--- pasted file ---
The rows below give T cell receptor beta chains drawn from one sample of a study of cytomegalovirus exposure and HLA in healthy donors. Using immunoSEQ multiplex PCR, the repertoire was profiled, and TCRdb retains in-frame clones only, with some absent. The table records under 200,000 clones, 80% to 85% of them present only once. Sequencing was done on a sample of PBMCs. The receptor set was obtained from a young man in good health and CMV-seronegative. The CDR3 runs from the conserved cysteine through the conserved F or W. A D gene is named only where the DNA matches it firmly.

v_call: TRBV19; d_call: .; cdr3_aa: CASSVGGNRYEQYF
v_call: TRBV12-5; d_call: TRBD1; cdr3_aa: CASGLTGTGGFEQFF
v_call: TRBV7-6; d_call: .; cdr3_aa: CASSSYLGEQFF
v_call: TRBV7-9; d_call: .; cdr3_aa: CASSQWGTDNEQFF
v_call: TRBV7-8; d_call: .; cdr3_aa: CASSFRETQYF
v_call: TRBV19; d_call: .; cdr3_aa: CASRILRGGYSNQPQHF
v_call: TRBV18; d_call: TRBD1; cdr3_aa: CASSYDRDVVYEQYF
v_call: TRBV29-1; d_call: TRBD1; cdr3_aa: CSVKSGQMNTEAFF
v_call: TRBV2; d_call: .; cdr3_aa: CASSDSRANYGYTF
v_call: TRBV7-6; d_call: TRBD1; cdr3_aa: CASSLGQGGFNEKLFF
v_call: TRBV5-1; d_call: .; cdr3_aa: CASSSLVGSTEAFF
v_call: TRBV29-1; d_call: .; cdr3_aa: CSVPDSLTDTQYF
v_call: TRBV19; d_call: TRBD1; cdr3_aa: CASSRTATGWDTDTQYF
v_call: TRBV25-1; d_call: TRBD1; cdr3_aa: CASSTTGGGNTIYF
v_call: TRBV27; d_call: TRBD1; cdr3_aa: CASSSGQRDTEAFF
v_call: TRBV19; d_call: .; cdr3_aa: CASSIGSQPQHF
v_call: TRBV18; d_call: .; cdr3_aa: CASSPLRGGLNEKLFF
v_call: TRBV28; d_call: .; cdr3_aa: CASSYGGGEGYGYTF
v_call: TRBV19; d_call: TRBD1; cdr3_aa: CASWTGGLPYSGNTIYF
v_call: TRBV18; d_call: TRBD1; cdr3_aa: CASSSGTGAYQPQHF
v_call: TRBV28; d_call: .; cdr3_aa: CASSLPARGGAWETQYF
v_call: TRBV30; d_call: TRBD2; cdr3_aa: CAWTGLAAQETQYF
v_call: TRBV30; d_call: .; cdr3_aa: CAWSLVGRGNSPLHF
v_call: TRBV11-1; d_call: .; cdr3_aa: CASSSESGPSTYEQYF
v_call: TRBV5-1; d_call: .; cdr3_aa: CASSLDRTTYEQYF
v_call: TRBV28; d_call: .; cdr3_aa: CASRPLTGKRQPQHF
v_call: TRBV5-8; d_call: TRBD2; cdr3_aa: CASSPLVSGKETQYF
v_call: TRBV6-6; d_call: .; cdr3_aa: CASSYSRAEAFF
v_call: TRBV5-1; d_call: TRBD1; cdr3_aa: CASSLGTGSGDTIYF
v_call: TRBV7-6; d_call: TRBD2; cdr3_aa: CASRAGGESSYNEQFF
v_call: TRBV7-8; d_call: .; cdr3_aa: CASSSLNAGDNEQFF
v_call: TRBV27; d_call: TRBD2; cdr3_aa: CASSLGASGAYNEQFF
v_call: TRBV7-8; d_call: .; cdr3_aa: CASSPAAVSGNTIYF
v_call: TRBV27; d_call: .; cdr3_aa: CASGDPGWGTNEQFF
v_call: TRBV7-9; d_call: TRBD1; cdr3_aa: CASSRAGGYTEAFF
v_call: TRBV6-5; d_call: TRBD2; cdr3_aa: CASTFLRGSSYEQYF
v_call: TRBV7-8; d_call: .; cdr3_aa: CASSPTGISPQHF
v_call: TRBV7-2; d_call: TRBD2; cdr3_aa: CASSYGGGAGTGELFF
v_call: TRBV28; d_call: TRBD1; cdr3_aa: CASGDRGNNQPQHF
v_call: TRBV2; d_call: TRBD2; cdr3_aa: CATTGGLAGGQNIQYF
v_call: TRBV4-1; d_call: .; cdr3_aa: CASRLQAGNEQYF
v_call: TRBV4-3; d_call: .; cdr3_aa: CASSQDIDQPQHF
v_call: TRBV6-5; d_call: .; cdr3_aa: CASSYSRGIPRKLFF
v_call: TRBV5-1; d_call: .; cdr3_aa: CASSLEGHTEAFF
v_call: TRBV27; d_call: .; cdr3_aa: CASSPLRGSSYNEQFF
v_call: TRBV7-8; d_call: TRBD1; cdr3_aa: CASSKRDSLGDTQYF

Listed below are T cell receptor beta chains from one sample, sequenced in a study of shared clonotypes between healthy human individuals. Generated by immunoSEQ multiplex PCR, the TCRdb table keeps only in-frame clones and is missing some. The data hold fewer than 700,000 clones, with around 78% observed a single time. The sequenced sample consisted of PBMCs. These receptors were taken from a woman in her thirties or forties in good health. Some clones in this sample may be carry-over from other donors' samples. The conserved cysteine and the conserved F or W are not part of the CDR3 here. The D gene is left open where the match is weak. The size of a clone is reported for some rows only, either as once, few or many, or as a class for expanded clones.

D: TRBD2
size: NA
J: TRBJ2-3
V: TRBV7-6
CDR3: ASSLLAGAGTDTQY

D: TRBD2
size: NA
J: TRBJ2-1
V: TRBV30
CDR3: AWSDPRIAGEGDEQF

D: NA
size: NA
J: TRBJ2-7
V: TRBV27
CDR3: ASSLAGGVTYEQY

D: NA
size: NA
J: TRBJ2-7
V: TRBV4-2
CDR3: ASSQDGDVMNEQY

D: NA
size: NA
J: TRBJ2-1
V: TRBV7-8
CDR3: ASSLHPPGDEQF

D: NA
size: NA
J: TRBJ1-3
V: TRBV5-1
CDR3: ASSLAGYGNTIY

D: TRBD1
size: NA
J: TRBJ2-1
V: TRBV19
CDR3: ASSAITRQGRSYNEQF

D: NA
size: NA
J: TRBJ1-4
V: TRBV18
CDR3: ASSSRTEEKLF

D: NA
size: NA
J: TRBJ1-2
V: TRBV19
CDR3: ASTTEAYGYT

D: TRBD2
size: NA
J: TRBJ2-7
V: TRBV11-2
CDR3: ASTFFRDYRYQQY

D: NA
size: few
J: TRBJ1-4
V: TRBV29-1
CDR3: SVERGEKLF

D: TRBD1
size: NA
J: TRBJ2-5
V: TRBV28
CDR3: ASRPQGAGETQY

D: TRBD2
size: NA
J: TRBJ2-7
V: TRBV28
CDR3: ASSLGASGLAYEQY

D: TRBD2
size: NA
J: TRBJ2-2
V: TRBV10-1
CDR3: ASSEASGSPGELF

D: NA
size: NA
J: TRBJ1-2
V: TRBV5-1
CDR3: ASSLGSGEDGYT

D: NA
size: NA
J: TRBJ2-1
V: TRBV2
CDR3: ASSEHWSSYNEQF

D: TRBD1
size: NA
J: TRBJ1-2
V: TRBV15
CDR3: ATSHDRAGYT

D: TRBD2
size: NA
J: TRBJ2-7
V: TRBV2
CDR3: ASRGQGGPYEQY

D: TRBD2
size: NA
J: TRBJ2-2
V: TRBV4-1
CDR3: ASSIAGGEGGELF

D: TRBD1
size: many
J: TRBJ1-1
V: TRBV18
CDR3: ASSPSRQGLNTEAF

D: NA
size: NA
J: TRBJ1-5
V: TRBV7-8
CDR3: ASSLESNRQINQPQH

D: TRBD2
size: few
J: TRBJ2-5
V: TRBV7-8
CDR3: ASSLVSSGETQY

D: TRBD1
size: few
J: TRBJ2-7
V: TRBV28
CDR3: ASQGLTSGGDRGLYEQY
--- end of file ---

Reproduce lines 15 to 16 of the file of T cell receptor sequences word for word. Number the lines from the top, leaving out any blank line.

v_call: TRBV25-1; d_call: TRBD1; cdr3_aa: CASSTTGGGNTIYF
v_call: TRBV27; d_call: TRBD1; cdr3_aa: CASSSGQRDTEAFF